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New CBS sitcom ‘United States of Al’ not going over well in ‘woke’ America

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It’s getting to the point in woke post-Obama America where television sitcoms may soon be a thing of the past, having reached the point where it’s all but impossible not to offend someone in today’s hypersensitive society.

A new CBS sitcom, “United States of Al,” is getting strong criticism for its portrayal of one of the lead characters, Awalmir, aka Al, an effeminate Afghan interpreter played by actor Adhir Kalyan.

Not that those behind the show are not pushing back.

The mid-season series by Chuck Lorre, producer of “The Big Bang Theory,” is set to premier on April 1, and the show is being billed as a warm-hearted comedy about the friendship between a Marine combat veteran, played by actor Parker Young, and the interpreter who served in his unit in Afghanistan.

The Awalmir character moves to America to start a new life as the veteran character, Riley, struggles to readjust to civilian life in Ohio.

One of the complaints surfacing on social media about the sitcom is that Kalyan is not Afghan — the actor is from South Africa.

Apparently, another strike against him is that he had a role in another Chuck Lorre sitcom.

The tweets being just the tip of the iceberg from Broadway singer-actor Pia Glenn, who posted a whole series of complaints — imagine being that invested in a sitcom.

There’s also a racial factor at play for some — after all, the show dared to cast a white man as the Marine vet. Then again, given the current state of affairs, we should be grateful that white males are still being cast. For now.

Another complaint is that the show is “romanticizing occupation forces,” there being no need to guess the political leanings of that critic.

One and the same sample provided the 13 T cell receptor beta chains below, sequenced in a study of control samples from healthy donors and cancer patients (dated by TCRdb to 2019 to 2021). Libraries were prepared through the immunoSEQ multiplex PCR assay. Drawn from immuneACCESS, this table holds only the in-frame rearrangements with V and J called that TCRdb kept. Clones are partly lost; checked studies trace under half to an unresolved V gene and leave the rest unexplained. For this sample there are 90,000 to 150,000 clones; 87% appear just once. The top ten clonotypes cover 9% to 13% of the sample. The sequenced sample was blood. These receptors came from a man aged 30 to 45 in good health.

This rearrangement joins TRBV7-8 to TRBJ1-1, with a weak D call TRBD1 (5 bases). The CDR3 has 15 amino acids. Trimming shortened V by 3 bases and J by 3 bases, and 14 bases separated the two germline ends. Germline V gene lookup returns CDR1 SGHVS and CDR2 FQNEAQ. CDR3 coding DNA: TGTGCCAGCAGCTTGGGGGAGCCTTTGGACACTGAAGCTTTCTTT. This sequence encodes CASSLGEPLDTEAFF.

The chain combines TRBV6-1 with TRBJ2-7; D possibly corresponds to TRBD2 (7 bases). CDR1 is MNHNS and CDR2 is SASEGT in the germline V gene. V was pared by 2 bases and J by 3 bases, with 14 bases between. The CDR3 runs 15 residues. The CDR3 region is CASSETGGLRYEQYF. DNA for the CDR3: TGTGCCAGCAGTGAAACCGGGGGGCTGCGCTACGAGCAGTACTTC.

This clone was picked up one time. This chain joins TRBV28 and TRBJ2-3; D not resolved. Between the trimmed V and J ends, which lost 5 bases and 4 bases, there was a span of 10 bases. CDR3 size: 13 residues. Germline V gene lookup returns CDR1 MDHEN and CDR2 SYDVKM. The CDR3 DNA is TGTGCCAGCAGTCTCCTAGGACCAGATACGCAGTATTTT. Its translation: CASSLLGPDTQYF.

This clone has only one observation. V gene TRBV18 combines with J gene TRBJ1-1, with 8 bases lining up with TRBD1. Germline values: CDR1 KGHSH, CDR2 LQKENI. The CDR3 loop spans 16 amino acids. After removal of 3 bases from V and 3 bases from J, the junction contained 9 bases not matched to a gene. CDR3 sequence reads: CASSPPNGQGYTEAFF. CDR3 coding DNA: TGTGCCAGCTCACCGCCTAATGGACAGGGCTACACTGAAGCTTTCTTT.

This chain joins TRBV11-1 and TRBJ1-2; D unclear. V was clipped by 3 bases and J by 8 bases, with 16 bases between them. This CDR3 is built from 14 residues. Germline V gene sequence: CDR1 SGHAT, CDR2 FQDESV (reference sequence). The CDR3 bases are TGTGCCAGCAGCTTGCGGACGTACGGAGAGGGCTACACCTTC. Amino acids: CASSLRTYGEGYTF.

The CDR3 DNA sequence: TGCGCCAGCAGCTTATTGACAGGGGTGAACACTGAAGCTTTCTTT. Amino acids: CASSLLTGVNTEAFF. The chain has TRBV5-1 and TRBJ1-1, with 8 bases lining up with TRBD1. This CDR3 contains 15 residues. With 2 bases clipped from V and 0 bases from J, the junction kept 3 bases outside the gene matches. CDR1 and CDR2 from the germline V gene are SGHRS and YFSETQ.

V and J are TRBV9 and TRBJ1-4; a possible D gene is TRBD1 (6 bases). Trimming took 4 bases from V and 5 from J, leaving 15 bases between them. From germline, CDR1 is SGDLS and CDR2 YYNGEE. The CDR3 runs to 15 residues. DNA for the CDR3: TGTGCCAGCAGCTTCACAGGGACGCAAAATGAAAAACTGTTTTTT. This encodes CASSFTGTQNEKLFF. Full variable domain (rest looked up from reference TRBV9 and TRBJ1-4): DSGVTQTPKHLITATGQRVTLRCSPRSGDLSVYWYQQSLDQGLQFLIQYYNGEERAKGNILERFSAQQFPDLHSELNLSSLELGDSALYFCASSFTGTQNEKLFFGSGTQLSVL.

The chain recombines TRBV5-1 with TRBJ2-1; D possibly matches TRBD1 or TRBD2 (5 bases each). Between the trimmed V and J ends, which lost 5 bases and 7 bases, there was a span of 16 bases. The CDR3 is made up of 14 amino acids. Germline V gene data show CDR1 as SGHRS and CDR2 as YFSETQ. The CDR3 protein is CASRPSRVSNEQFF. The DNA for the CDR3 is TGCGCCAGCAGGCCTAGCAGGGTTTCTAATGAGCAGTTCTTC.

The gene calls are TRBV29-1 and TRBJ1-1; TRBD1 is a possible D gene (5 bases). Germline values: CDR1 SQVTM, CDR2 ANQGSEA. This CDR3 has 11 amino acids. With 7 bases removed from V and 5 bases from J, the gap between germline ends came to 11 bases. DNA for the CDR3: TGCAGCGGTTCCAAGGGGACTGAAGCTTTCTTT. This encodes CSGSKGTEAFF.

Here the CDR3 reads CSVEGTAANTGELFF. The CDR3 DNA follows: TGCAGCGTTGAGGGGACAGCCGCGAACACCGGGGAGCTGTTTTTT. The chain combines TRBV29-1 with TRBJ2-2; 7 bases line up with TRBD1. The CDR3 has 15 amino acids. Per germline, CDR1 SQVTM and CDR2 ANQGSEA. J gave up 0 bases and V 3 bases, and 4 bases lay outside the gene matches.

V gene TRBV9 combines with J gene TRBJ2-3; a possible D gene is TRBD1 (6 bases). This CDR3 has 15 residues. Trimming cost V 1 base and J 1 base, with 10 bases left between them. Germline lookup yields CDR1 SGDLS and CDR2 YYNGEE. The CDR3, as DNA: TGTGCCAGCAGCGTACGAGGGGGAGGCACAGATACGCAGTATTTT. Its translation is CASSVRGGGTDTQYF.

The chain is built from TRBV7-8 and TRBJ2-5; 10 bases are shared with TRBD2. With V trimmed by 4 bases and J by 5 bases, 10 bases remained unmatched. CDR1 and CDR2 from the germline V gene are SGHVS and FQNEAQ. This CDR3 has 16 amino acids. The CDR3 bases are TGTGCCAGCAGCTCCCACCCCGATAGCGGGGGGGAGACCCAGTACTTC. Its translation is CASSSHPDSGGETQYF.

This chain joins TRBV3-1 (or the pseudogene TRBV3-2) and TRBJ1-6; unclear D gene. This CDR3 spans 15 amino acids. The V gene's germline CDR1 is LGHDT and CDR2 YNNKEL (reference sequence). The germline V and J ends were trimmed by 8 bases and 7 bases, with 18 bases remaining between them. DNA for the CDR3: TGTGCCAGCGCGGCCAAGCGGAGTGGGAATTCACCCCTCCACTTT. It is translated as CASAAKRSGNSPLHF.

The tweet is from Sana Saeed, a host with the Al Jazeera Media Network, who said: “gotta love sitcoms romanticizing occupation forces and the relationships they build along the way.”

Reza Aslan, one of the show’s executive producers, came to the sitcom’s defense.

“Maybe learn a little about the show, it’s creators, it’s producers, it’s four Afghan writers, it’s plot, and pretty much everything else before you announce your opinion of it. Just a thought,” he replied to one critic.

To another critic, he suggested that the show is “literally talking about a true story.”

“There are dozens and dozens of Afghan interpreters living with US soldiers,” Aslan said. “We know cause we actually spoke to them. This is literally their story. Speak from facts not feelings brother.”

Aslan, who is Iranian-American, would answer the charge that Adhir Kalyan is not Afghan.

“There are five Afghan characters in the show and four of them are played by Afghans,” he tweeted. “We saw 100 Afghan leads but sitcom is a specialized genre and it’s very tough to play. But we also have four Afghan writers/producers on the show who’ve done a great job helping Adhir.”

The executive producer also said the show works “hand in hand” with No One Left Behind, a non-profit dedicated to ensuring that America keeps its promise to Iraq and Afghan interpreters.

Tom Tillison

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